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the cloud

11 Jul 2012

what does ‘cloud’ stand for?

simply speaking, a cloud consists similar computers (homogeneous hardware). usually every single cloud computer runs the same OS (host system), each controlling various guests. the main technical motivations are:

the main non-technical motivations seem to be:

if you are a customer to a service which is hosted in the cloud you usually don’t see the cloud at all, hence the term ‘cloud’:

if you are using one or more machines from a cloud, there are basically two interesting patterns:

to sum up, if you want to use cloud computers, you have to decide between:

as the trend in hardware design is going towards multicore along with NUMA it seems the cloud is undergoing similar changes. as a rule of thumb i’d say that ‘cloud computing can be seen as an approach to build a distributed operating system’.

cloud problems

not too long ago you would have maintained your own infrastructure with access to the hardware and software used. but times have changed and the americanization of things, that is by building ‘super services’, is about to change the internet yet again.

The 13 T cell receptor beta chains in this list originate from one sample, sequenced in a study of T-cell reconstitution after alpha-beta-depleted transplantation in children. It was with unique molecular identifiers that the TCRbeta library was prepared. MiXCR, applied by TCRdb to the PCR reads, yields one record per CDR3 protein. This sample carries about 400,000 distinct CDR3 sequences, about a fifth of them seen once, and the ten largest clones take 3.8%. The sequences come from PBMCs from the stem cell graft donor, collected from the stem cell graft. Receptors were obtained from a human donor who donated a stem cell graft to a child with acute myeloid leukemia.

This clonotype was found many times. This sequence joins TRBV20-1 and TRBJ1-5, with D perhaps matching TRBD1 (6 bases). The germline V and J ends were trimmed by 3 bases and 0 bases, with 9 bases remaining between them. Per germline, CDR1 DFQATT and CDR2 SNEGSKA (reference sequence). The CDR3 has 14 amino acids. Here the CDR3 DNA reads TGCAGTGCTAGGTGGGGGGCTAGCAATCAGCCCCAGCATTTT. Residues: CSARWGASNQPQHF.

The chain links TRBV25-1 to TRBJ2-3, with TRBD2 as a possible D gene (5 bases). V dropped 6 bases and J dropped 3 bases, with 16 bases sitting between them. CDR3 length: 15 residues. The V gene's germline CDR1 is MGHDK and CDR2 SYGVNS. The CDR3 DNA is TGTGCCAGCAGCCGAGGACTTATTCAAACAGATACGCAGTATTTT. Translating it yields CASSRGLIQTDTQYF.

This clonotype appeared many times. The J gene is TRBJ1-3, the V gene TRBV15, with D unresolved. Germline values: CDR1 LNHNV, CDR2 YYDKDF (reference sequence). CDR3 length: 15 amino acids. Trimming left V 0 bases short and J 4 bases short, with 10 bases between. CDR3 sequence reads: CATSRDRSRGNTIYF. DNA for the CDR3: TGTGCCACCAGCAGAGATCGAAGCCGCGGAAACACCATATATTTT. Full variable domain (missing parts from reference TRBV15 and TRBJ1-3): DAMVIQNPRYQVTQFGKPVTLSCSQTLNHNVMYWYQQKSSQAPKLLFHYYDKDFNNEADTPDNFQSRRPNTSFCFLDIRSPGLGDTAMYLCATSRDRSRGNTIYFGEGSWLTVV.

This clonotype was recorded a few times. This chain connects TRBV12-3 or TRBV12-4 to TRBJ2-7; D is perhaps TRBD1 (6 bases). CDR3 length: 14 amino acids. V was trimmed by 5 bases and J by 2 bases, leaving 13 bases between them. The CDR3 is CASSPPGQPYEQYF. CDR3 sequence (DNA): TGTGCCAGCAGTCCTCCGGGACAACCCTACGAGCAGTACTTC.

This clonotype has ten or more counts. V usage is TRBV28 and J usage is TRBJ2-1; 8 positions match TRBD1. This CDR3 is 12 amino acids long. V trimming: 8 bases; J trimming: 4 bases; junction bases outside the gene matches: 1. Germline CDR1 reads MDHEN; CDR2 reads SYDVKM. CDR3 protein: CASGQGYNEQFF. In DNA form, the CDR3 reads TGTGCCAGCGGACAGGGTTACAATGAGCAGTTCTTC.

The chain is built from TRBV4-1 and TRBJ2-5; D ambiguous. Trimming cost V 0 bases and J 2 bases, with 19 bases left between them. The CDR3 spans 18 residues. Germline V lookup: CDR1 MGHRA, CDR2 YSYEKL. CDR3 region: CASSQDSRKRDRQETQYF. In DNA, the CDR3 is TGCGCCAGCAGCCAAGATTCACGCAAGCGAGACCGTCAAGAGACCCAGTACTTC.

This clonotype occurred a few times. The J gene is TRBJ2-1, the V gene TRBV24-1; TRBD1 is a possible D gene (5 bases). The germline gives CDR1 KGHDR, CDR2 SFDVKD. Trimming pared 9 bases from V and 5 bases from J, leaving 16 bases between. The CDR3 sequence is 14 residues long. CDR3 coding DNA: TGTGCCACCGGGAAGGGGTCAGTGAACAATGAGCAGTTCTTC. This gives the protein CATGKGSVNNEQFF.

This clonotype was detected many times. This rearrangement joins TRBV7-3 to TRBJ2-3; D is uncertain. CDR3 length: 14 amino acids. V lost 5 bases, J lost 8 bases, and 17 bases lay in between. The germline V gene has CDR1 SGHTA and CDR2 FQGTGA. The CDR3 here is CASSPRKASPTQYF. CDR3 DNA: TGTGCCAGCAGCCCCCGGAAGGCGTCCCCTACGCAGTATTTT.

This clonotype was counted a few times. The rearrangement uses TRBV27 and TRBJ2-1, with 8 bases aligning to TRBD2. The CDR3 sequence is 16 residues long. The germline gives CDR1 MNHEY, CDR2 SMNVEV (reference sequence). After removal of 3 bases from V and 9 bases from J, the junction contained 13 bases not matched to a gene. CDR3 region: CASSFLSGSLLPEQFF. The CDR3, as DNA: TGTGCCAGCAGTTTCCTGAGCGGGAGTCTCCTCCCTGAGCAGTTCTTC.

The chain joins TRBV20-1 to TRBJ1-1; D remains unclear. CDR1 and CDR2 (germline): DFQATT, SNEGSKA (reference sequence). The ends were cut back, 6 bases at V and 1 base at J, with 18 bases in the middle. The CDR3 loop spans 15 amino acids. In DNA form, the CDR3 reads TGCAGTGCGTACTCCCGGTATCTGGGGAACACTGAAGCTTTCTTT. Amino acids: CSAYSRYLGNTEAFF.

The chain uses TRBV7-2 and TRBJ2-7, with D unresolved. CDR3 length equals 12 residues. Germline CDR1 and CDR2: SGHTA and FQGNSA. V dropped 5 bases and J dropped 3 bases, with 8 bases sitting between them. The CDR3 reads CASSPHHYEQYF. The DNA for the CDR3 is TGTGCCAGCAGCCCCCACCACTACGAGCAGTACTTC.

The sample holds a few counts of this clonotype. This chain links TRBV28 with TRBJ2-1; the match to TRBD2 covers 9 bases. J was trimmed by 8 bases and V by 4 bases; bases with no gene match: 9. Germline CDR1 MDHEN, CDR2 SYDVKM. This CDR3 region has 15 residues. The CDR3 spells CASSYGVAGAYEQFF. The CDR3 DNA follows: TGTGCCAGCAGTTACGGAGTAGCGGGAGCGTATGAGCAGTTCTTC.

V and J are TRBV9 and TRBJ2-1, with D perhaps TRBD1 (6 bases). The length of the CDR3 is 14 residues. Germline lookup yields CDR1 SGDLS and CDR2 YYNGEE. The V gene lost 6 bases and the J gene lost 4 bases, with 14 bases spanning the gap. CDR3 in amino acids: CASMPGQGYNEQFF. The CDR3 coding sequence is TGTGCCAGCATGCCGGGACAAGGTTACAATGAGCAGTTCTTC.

i see this issues (no special order):

loss of control

this is probably the strongest argument against using third party proprietary services as you can’t fix it when it is broken. but cloud computing usually means a loss of privacy as well. the article [2] mentioning various points from richard stallman and larry ellison probably makes this point clear. it is interesting to see this SaaS wikipedia article [3] which reads like a campaign for SaaS - probably written by someone with a marketing background. there is the dangers to loose your data to foreign countries, as mentioned in [7].

loss of own infrastructure

you don’t have your own infrastructure anymore, thus you don’t have physical control over your devices. additionally you then depend on working internet connections. it is likely that the infrastructure you rely on runs in one or several different countries.

loss of software not designed for the cloud

the various versions of the GPL had a great influence on how software could be used and distributed but with the advent of the cloud this changes drastically. the way programs, especially webservices, are designed makes the GPL concept useless as it does not affect you at all. however, there is a new license, the ‘Affero General Public License’ [4] which fills that gap.

why is wordpress is not licensed AGPL i wonder? my first guess is laziness as every author of every single patch would have to be asked for license change persmission. but the wordpress hosters could be using the GPL to greenwash their software as they would not have to hand out proprietary extension which might not be released. but who knows?!